A combination of hand and manmade dyes are used for our fabric selection (over 45 colors and growing) at Alabama Chanin. Today we share some information on the natural dye processes, which we use for four of our fabrics: our current Coral and Indigo, Light Golden, and Goldenrod.

Our organic cotton jersey is dyed at two locations in the southeast region: Tumbling Colors in Raleigh, North Carolina, and the Artisan Natural Dyeworks in Nashville, Tennessee. In the Bronx, New York, we dye Indigo with Father Andrew at Goods of Conscience.

Artisan Natural Dyeworks naturally dyes our cotton jersey fabric from the following plants: common madder root to produce Coral, the indigo plant to produce Indigo, and osage orange wood and myrobalan fruit for our Light Golden and Goldenrod fabrics. (More on Artisan Natural Dyeworks this Friday.)

In the introduction of Indigo, Madder and Marigold, Trudy Van Stralen explains her upbringing of “waste not, want not,” which is the exact greeting visitors receive upon entering our Florence studio. The “waste not, want not” approach when applied to dyestuffs, mordants, and fibers can produce a truly sustainable effort, one that we are proud to support as we continue to expand our selection of naturally dyed fabric.

Natural dying includes the growing and harvesting of plants from a dyehouse (or your own) garden, plants found regionally, and plants that are found in abundance in the wild. Lessening the amount of chemicals and synthetic materials used in dyes, sourcing locally, and adopting a Slow Design philosophy are all ways to lower your impact on the environment.

Rebecca Burgess’s Harvesting Color: How to Find Plants and Make Natural Dyes provides simple dye recipes and techniques for a DIY approach. The beautiful book photographs each plant side-by-side with its final dyed fiber.

Hand-dying also promotes a craft and art-form that has been in existence for thousands of years, dating back to a time of ancient textiles when paints were made from substances found in nature, worn even as body markings, and created colorful drawings on cave walls.

The beauty of natural dyes is that each product is unique in color and consistency. Coral hues can demonstrate a dominant tone of orange, red, or brown. The indigo blues can be faint or highly saturated, depending on the desired effect with mordants.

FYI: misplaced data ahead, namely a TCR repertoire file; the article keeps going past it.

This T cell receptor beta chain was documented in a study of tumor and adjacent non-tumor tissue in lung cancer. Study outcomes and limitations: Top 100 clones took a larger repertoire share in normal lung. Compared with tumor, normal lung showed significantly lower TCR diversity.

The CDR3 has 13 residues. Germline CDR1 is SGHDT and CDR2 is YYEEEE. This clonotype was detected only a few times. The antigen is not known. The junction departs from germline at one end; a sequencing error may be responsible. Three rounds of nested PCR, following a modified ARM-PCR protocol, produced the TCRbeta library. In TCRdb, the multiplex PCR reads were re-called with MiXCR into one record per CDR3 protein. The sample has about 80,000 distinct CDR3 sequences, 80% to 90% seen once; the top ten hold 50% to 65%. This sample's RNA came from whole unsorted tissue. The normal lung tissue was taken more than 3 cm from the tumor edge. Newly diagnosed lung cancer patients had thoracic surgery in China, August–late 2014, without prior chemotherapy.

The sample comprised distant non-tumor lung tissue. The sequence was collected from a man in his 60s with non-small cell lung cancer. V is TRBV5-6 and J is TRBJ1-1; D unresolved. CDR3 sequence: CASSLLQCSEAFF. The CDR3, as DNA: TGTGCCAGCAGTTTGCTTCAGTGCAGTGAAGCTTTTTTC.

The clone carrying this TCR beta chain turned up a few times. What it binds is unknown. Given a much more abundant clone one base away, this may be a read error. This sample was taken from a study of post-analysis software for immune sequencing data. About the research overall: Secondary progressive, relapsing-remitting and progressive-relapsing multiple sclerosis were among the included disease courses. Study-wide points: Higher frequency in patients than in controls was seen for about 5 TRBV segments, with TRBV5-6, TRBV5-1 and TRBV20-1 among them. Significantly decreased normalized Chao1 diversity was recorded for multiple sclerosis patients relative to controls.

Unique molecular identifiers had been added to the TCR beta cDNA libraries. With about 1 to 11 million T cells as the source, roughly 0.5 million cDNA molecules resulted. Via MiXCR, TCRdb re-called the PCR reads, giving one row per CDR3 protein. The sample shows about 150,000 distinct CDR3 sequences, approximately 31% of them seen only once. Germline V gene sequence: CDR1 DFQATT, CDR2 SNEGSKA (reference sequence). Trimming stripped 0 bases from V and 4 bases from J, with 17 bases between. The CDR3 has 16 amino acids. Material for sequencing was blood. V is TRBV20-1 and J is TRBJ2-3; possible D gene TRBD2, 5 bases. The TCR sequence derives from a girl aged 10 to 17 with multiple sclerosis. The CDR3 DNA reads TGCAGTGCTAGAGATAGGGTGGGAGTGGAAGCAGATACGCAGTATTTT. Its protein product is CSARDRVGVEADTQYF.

This Thursday, to showcase our newest naturally dyed fabric color, Light Golden, and the celebration of our Anna Maria Horner collaboration, we will feature one of Anna Maria’s patterns worked Alabama Chanin style, in Light Golden and Goldenrod.

And for The Heart on Friday, we will feature two sisters from Artisan Natural Dyeworks who naturally dye some of our cotton jersey fabric.



7 comments on “NATURAL DYES

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  1. Oami

    I’ve done a bit of natural dyeing but have in general stayed away from it because of the toxicity of most mordants. Does that factor into your choice to use them at all?

  2. india

    toxic mordants re not necessary – i use processes that involve pot-as-mordant rather than added metallic salts [and believe me there is a huge difference in toxicity levels].

    time is your friend in the dyebath and i’m convinced one of the reasons that synthetic dyes became so popular so quickly [after William Henry Perkin discovered mauve by accident in 1856] is that colour was virtually instant. i’ve written a couple of books on the subject but as this forum is not the place to advertise wares, i will merely say that while many traditional plant dye books have wonderful colour possibilities, these will be heavily influenced by local water quality and growing conditions for plants, let alone the fabric you use.

    i CAN say though that the organic cotton jersey from AC dyes beautifully and doesn’t lose any of it’s lovely handling quality in a natural dyebath.

  3. Kathleen

    Absolutely beautiful. I am so loving all of your recent posts. I love yellow and am looking forward to the new colors.

  4. Tracy

    Thank you — I love natural dyes and, being new to AC, had no idea you used plant-based dyes for your cotton. Can’t wait to buy some of your plain cotton and dye it myself!

    (If anyone is interested, I highly recommend Rita Buchanan’s A Dyer’s Garden — my favorite dyeing book. It’s really great.)

    Also I’d like to second India’s comment — use the pot as your mordant and let the fabric sit for as long as you can (I leave mine in the bucket up to three days). The type of plant matters too — I get beautiful, bright yellows/oranges from small amounts of dyer’s coreopsis.

    For what it’s worth, anyway 🙂

    1. karen brown

      Out here (California) my favorite natural dyer is Rebecca Burgess of Fibershed. She has written a beautiful book called “Harvesting Color.” It’s one of the most inspirational books — inspirational in terms of craft AND a way to live — that I have read in a long time.

  5. Laura

    I’ve had great results from the natural dyes that don’t require mortants, indigo, onion skins, turmeric and sumac. You can buy a concentrated indigo dye kit on Darma Trading that will dye more than fifteen shirts for about $8.00. No heating required and you can use a plastic pail to mix it in, lasts for days!